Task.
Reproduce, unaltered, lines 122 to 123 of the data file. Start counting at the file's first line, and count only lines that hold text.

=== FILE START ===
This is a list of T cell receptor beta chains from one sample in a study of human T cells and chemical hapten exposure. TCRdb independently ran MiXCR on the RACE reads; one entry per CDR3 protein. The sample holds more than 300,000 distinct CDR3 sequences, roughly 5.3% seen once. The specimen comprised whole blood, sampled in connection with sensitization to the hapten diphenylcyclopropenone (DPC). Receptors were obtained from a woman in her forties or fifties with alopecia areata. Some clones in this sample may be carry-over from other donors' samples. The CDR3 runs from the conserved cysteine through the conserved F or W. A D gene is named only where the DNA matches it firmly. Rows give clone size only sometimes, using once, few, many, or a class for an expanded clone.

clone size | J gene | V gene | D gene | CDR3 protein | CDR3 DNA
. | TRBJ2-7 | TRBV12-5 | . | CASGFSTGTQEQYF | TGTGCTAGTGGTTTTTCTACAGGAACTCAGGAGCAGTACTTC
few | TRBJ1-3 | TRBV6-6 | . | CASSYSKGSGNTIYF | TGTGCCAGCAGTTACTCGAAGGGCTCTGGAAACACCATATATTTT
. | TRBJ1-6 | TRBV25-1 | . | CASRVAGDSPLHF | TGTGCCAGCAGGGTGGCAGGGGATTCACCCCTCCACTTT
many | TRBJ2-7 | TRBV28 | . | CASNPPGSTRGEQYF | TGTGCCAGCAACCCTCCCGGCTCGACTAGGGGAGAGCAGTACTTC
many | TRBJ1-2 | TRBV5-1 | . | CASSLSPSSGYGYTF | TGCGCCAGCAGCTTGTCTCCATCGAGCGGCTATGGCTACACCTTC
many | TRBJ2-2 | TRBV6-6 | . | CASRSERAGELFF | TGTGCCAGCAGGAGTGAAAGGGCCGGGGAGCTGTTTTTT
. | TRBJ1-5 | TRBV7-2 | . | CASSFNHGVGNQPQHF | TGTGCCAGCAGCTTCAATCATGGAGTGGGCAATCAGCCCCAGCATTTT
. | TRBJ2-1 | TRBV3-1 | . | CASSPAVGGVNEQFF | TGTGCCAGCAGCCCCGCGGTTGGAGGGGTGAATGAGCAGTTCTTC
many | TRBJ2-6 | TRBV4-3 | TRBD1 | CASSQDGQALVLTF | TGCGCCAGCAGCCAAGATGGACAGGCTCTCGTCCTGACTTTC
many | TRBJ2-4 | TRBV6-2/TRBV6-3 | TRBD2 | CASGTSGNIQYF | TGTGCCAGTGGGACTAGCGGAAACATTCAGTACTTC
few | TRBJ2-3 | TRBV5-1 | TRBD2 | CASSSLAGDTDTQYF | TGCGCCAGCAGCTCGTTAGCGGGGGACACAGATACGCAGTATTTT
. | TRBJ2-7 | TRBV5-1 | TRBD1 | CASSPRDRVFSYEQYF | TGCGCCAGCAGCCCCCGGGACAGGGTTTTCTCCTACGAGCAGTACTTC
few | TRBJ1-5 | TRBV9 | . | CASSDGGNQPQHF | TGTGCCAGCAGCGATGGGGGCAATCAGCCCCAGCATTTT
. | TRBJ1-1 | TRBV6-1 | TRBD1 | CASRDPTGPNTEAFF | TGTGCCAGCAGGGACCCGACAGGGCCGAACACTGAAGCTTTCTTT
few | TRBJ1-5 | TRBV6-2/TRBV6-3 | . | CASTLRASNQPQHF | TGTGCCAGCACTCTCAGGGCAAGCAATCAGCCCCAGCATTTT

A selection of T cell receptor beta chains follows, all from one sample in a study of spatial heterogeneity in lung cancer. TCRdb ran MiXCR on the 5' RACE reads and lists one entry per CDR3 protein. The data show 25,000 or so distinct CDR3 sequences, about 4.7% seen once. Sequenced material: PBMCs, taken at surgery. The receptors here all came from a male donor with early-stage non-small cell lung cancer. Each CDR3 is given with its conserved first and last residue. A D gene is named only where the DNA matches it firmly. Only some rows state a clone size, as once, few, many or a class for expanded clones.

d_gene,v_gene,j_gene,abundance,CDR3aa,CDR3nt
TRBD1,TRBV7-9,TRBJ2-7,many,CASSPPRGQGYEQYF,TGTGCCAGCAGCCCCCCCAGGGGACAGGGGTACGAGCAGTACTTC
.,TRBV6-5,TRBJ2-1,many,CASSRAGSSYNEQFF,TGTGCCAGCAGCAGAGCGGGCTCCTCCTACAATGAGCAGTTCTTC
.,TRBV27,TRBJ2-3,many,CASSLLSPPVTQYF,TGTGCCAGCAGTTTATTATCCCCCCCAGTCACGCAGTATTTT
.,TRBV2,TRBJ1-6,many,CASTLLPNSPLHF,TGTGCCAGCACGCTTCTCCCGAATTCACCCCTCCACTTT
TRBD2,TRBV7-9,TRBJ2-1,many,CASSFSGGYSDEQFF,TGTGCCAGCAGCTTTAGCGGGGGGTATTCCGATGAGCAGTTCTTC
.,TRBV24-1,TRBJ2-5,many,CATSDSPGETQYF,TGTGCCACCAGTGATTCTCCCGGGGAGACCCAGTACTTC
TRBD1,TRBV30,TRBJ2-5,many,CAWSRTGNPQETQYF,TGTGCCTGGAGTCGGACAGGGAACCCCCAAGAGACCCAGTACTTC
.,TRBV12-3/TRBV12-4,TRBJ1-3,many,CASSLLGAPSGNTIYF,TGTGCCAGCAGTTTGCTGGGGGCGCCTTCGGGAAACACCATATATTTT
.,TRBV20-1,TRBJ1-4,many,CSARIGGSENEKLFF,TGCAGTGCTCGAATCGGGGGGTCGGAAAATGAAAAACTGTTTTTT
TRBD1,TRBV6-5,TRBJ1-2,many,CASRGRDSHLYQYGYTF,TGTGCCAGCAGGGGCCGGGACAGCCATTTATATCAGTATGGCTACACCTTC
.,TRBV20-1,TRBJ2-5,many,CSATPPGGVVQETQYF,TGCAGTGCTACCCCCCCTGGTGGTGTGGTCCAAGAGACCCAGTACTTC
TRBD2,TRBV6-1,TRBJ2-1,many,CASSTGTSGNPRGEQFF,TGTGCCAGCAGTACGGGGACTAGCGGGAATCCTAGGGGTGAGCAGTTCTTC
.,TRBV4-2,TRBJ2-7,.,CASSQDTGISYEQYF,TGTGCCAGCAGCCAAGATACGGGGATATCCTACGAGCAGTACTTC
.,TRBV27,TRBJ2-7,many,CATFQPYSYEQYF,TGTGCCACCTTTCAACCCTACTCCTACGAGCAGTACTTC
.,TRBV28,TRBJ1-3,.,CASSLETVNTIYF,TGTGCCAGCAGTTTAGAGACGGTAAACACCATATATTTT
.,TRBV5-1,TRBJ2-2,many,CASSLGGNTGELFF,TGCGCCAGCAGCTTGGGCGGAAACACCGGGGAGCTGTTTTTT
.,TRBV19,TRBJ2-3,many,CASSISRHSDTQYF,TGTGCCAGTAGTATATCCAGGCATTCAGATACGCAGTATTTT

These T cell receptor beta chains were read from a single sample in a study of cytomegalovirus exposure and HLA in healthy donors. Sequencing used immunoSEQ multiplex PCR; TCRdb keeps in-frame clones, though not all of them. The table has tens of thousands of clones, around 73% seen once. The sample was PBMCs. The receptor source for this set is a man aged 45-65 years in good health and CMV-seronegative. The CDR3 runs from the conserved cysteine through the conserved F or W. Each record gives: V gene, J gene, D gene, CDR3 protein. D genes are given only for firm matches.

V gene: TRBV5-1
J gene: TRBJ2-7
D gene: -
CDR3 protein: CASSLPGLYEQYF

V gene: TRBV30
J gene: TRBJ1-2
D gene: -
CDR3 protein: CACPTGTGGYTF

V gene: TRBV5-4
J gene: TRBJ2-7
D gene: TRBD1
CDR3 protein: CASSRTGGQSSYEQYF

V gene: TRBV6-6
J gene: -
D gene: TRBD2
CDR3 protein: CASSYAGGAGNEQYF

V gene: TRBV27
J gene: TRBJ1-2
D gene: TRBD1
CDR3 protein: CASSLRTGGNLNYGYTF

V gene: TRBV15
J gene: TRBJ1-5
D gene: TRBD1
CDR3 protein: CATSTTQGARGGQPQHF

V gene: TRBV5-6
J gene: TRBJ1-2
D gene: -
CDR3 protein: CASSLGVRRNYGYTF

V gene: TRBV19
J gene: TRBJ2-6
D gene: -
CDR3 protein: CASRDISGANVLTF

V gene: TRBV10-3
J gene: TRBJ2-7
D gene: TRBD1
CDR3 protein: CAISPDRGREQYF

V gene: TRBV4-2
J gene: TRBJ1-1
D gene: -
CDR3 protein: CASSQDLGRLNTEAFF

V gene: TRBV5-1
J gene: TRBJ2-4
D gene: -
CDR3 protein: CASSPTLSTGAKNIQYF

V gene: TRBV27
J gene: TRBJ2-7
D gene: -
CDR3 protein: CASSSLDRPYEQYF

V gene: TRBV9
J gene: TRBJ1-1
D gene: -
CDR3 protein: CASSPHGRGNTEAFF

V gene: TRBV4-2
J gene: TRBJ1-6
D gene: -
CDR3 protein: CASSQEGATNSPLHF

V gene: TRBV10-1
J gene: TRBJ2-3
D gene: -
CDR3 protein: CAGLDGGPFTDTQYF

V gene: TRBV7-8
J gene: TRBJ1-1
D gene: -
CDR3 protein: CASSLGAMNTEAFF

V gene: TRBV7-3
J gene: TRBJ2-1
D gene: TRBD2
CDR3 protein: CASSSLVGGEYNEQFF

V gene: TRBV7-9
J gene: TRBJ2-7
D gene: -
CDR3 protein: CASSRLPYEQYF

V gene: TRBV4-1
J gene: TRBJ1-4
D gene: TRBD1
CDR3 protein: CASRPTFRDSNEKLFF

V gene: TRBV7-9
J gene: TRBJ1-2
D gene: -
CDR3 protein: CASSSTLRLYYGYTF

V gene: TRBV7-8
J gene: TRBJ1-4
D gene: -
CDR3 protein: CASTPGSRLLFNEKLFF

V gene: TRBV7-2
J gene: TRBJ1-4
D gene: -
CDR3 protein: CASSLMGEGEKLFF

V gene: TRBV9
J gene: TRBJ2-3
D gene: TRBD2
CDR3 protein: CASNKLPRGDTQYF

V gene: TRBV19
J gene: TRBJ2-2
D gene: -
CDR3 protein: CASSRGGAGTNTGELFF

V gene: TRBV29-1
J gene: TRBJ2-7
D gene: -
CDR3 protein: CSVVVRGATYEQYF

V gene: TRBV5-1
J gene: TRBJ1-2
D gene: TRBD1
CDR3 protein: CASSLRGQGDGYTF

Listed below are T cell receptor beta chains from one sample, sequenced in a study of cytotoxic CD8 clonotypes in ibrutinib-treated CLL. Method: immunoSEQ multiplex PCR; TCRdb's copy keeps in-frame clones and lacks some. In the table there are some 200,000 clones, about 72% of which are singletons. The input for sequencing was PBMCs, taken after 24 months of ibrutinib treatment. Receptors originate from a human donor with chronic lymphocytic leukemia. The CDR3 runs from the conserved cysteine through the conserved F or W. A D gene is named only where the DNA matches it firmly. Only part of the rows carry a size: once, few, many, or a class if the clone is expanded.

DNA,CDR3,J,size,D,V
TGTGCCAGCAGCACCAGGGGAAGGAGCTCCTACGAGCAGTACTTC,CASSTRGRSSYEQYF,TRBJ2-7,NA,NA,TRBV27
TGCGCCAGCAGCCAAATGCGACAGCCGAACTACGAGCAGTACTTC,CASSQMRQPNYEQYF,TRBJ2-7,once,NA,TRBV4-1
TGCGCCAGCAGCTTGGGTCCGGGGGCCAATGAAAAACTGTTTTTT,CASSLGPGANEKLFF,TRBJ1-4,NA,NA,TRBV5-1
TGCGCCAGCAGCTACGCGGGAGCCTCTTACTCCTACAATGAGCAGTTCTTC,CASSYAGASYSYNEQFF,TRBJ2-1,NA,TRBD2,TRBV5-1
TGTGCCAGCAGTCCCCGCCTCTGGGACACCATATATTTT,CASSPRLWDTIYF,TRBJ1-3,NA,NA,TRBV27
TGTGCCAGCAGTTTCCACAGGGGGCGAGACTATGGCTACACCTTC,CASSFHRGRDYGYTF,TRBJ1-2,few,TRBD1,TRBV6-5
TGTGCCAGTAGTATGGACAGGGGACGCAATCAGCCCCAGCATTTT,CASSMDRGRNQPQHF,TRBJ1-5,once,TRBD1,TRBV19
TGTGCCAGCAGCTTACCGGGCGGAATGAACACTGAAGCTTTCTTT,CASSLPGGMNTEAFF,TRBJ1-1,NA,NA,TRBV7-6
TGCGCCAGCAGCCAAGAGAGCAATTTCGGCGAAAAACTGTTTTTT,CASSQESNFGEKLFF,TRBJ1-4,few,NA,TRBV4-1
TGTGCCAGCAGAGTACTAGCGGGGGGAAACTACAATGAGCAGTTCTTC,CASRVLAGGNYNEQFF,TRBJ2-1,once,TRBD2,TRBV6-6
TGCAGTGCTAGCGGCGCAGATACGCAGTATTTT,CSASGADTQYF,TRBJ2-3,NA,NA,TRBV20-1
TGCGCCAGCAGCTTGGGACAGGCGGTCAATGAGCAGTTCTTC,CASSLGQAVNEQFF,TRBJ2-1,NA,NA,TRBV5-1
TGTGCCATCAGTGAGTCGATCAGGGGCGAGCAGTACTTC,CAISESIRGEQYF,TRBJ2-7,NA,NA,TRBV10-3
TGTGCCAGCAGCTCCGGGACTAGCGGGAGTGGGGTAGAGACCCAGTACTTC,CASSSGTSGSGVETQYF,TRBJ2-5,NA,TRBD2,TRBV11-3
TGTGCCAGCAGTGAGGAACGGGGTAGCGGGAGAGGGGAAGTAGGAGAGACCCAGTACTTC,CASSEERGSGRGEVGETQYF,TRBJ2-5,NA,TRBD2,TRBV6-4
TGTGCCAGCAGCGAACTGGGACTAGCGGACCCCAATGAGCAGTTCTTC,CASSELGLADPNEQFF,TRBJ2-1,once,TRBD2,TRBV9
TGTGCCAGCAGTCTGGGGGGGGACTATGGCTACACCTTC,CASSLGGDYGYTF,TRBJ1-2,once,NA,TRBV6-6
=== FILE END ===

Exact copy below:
V gene: TRBV7-2
J gene: TRBJ1-4